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UW Medicine leaders talk Rittenhouse verdict, booster shots at weekly town hall

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UW Medicine

The UW School of Medicine hosted its weekly COVID-19 town hall on Nov. 19, covering a range of topics including the Kyle Rittenhouse verdict, as well as COVID-19 cases, booster shots, and the rollout of vaccinations for children

To begin, the panelists received many questions regarding community support in the wake of Kyle Rittenhouse’s acquittal

Paula Houston, the chief equity officer for UW Medicine, explained that prior equity work will continue, especially in the form of identity-based caucuses. 

“We want to give people a space to process, to grieve, to share experiences and feelings,” Houston said.

Virtual caucuses were held Nov. 23.

“[The acquitment feels] truly like a gut punch,” Houston said. “We've been asked to trust a system we have been living in and living with, but we know it benefits some and not others. It’s another reminder that the systems we live in and with are based on white supremacy and are, in fact, racist.”

UW advised staff leaders to check in with BIPoC employees during this time, and also shared an article with tips on how to manage staff needs.

John Lynch, the medical director of infection prevention and employee health at Harborview Medical Center, updated the town hall audience on COVID-19 cases and numbers. At the state level, according to Lynch, there has been a slow downward trend.

“It feels like steps,” Lynch said. “We have a slow trend, then we plateau, then slow trend, then we plateau.”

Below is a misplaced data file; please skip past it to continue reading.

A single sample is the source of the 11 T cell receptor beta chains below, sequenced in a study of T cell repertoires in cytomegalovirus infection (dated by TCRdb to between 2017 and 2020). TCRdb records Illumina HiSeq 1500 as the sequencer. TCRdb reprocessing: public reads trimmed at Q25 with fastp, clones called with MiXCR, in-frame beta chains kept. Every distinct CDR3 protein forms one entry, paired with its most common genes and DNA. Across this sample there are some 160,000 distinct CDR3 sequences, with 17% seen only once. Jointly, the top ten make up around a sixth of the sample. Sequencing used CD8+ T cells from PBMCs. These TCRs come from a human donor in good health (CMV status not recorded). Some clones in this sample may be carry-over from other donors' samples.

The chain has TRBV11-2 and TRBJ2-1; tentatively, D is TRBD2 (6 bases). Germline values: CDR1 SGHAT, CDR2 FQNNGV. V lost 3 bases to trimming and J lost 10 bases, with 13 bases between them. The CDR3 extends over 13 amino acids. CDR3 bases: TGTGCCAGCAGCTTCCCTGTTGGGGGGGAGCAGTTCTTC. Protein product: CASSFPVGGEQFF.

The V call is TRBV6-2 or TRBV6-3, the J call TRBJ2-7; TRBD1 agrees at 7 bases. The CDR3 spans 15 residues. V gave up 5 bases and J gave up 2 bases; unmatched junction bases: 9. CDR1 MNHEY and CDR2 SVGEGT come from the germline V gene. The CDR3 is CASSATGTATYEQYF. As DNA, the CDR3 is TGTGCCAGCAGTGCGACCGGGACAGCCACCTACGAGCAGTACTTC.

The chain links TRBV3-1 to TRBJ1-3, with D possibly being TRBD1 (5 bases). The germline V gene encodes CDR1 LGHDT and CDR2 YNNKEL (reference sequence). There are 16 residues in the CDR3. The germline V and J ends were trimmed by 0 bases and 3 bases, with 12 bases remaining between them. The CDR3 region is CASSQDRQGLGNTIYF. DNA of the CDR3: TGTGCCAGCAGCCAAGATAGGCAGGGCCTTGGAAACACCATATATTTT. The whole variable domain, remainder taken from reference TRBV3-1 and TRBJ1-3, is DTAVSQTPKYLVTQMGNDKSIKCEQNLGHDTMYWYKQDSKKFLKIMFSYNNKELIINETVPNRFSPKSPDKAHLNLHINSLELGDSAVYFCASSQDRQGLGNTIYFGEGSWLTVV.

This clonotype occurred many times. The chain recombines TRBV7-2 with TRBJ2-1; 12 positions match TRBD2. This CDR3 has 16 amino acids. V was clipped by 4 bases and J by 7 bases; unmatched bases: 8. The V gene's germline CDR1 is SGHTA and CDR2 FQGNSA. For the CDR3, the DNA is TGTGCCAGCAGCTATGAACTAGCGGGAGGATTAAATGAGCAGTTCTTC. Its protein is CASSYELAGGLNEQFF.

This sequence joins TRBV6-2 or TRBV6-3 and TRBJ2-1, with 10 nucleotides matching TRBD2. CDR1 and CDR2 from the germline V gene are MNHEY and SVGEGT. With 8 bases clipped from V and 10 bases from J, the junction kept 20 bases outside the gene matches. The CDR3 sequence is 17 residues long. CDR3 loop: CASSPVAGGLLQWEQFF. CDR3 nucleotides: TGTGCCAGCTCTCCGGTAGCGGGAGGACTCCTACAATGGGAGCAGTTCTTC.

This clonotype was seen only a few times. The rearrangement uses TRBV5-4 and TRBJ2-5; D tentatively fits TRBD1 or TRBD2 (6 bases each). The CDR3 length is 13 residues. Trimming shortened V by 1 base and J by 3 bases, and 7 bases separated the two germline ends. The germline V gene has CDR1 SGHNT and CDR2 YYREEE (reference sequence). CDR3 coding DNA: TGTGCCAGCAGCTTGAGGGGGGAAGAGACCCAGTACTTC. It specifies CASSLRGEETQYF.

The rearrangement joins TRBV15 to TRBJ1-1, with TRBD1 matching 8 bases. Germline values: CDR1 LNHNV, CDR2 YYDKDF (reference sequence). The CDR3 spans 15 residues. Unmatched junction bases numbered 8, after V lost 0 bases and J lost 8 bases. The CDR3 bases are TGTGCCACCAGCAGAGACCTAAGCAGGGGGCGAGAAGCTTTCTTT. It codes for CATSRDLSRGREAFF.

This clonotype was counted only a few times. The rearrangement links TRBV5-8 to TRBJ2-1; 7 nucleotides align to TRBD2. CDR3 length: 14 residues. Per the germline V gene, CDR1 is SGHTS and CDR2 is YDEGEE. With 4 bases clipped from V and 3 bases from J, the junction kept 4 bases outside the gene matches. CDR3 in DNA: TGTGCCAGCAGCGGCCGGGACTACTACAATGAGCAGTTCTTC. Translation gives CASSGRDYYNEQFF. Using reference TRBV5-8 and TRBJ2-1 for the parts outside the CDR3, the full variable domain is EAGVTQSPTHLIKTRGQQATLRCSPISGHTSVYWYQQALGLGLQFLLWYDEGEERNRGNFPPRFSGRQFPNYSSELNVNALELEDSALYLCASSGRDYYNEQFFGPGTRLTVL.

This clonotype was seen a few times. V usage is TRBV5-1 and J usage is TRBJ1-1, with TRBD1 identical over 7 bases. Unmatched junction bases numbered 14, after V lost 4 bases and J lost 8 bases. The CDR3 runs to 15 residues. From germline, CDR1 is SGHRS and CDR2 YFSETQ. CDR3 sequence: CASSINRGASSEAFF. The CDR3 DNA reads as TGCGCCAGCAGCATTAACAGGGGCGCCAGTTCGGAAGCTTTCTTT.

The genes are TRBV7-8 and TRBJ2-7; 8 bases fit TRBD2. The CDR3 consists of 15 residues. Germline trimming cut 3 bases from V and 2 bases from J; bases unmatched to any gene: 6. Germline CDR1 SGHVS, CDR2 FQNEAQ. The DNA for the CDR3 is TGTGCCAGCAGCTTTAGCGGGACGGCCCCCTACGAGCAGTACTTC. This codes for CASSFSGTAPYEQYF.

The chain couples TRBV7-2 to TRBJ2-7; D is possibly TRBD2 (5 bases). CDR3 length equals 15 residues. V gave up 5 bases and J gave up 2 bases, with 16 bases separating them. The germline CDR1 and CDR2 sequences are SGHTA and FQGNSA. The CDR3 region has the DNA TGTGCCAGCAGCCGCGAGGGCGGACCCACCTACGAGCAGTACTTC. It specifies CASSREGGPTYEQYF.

Currently, the state is at a plateau, with just under 2,000 cases per day. The hospitalization rate is going up slightly –– an irregularity since normally there are more hospitalizations when cases are trending upwards. 

“It’s very hard to figure out what’s going on, but it definitely has me concerned,” Lynch said.

Similar to the state data, on a county level, King County’s cases are slowly trending downwards, with hospitalization rates slowly trending upward. 

Looking at the seven-day case average, the rate has moved to below 100 cases per 100,000. This shifts the county from the high transmission category to the substantial transmission category. 

Lynch also mentioned the Food and Drug Administration (FDA) authorization of the Pfizer and Moderna booster for all adults on Nov. 19. Emerging data suggests that people have greater protection against infections, serious illness, and death with a booster, Lynch said. 

Another point highlighted during the town hall was children and vaccinations. So far, UW Medicine has provided the first dose to over 12,000 children. While all 12,000 children are guaranteed a second shot, there is a bottleneck in the supply chain. 

“There is a challenge in getting every kid who wants to be vaccinated vaccinated right now,” Lynch said. “But UW Medicine is dedicated to making this happen, as it is possible.” 

The supply UW Medicine receives comes from the state, so it is not within UW’s control. 

The next town hall will be held Dec. 3. Anyone interested in submitting questions can do so here. 

Reach contributing writer Grace Plavocos at news@dailyuw.com Twitter: @gplavocos

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(1) comment

More Inclusive than Thou

“[The acquitment feels] truly like a gut punch,” Houston said. “We've been asked to trust a system we have been living in and living with, but we know it benefits some and not others. It’s another reminder that the systems we live in and with are based on white supremacy and are, in fact, racist.”

The shooter that was found innocent by self defense, the shot and living. and the shot dead are all white.

I think that UW is a racist system and the courtroom that acquitted Rittenhouse is not a racist system.

The definition of the term "Racist" has undergone a perfectly Orwellian reversal.

I think that MLK had it correctly defined in his I have a dream speech.

When UW uses the term "Racism", it means the exact opposite of what MLK called "Racism".

UW would call MLK a "Racist".

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